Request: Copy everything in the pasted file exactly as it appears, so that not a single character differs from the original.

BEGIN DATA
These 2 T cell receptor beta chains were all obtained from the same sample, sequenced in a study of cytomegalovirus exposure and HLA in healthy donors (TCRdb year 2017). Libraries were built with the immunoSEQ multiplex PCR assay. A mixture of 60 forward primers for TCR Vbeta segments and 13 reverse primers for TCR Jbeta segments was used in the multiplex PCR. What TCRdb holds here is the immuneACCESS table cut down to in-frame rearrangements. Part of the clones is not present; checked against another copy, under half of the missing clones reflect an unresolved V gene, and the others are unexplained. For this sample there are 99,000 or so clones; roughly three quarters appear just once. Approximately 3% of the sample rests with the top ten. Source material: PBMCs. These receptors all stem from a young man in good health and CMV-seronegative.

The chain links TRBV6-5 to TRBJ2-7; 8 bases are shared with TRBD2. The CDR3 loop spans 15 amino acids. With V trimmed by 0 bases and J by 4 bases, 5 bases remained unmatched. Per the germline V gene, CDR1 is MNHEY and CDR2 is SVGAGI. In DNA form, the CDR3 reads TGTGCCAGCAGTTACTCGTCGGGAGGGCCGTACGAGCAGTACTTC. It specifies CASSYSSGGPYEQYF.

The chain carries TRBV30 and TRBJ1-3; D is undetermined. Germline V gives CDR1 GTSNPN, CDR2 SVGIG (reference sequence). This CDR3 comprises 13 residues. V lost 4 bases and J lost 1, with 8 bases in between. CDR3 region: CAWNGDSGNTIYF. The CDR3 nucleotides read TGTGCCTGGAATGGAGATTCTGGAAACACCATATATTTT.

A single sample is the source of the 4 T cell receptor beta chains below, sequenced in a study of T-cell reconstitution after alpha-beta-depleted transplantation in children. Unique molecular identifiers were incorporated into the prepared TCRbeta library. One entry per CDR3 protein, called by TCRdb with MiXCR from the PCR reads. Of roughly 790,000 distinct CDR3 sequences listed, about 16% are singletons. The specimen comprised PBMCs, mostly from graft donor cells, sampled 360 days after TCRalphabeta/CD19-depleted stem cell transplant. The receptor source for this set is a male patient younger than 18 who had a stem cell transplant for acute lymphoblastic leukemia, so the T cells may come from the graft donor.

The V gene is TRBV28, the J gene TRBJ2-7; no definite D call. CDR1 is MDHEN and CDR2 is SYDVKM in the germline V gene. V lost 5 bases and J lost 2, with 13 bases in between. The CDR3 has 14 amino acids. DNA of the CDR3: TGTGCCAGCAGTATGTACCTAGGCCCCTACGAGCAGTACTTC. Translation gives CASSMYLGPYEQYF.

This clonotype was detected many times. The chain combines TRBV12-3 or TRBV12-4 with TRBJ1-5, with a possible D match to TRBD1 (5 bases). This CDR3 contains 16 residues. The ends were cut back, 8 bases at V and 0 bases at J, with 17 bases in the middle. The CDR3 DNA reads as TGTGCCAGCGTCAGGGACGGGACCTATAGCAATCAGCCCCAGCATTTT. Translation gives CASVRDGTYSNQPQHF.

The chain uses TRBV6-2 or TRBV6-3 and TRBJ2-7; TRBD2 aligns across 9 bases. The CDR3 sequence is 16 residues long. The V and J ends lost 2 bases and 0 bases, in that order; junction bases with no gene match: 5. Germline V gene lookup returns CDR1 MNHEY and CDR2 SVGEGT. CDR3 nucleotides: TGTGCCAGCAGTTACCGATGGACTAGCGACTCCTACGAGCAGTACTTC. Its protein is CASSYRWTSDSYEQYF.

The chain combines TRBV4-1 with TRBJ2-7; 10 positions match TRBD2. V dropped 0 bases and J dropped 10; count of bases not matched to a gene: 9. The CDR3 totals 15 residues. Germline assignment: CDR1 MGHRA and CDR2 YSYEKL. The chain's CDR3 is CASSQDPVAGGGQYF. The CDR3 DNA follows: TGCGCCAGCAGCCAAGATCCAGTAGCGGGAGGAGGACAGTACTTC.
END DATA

These 2 T cell receptor beta chains were all obtained from the same sample, sequenced in a study of cytomegalovirus exposure and HLA in healthy donors (TCRdb year 2017). Libraries were built with the immunoSEQ multiplex PCR assay. A mixture of 60 forward primers for TCR Vbeta segments and 13 reverse primers for TCR Jbeta segments was used in the multiplex PCR. What TCRdb holds here is the immuneACCESS table cut down to in-frame rearrangements. Part of the clones is not present; checked against another copy, under half of the missing clones reflect an unresolved V gene, and the others are unexplained. For this sample there are 99,000 or so clones; roughly three quarters appear just once. Approximately 3% of the sample rests with the top ten. Source material: PBMCs. These receptors all stem from a young man in good health and CMV-seronegative.

The chain links TRBV6-5 to TRBJ2-7; 8 bases are shared with TRBD2. The CDR3 loop spans 15 amino acids. With V trimmed by 0 bases and J by 4 bases, 5 bases remained unmatched. Per the germline V gene, CDR1 is MNHEY and CDR2 is SVGAGI. In DNA form, the CDR3 reads TGTGCCAGCAGTTACTCGTCGGGAGGGCCGTACGAGCAGTACTTC. It specifies CASSYSSGGPYEQYF.

The chain carries TRBV30 and TRBJ1-3; D is undetermined. Germline V gives CDR1 GTSNPN, CDR2 SVGIG (reference sequence). This CDR3 comprises 13 residues. V lost 4 bases and J lost 1, with 8 bases in between. CDR3 region: CAWNGDSGNTIYF. The CDR3 nucleotides read TGTGCCTGGAATGGAGATTCTGGAAACACCATATATTTT.

A single sample is the source of the 4 T cell receptor beta chains below, sequenced in a study of T-cell reconstitution after alpha-beta-depleted transplantation in children. Unique molecular identifiers were incorporated into the prepared TCRbeta library. One entry per CDR3 protein, called by TCRdb with MiXCR from the PCR reads. Of roughly 790,000 distinct CDR3 sequences listed, about 16% are singletons. The specimen comprised PBMCs, mostly from graft donor cells, sampled 360 days after TCRalphabeta/CD19-depleted stem cell transplant. The receptor source for this set is a male patient younger than 18 who had a stem cell transplant for acute lymphoblastic leukemia, so the T cells may come from the graft donor.

The V gene is TRBV28, the J gene TRBJ2-7; no definite D call. CDR1 is MDHEN and CDR2 is SYDVKM in the germline V gene. V lost 5 bases and J lost 2, with 13 bases in between. The CDR3 has 14 amino acids. DNA of the CDR3: TGTGCCAGCAGTATGTACCTAGGCCCCTACGAGCAGTACTTC. Translation gives CASSMYLGPYEQYF.

This clonotype was detected many times. The chain combines TRBV12-3 or TRBV12-4 with TRBJ1-5, with a possible D match to TRBD1 (5 bases). This CDR3 contains 16 residues. The ends were cut back, 8 bases at V and 0 bases at J, with 17 bases in the middle. The CDR3 DNA reads as TGTGCCAGCGTCAGGGACGGGACCTATAGCAATCAGCCCCAGCATTTT. Translation gives CASVRDGTYSNQPQHF.

The chain uses TRBV6-2 or TRBV6-3 and TRBJ2-7; TRBD2 aligns across 9 bases. The CDR3 sequence is 16 residues long. The V and J ends lost 2 bases and 0 bases, in that order; junction bases with no gene match: 5. Germline V gene lookup returns CDR1 MNHEY and CDR2 SVGEGT. CDR3 nucleotides: TGTGCCAGCAGTTACCGATGGACTAGCGACTCCTACGAGCAGTACTTC. Its protein is CASSYRWTSDSYEQYF.

The chain combines TRBV4-1 with TRBJ2-7; 10 positions match TRBD2. V dropped 0 bases and J dropped 10; count of bases not matched to a gene: 9. The CDR3 totals 15 residues. Germline assignment: CDR1 MGHRA and CDR2 YSYEKL. The chain's CDR3 is CASSQDPVAGGGQYF. The CDR3 DNA follows: TGCGCCAGCAGCCAAGATCCAGTAGCGGGAGGAGGACAGTACTTC.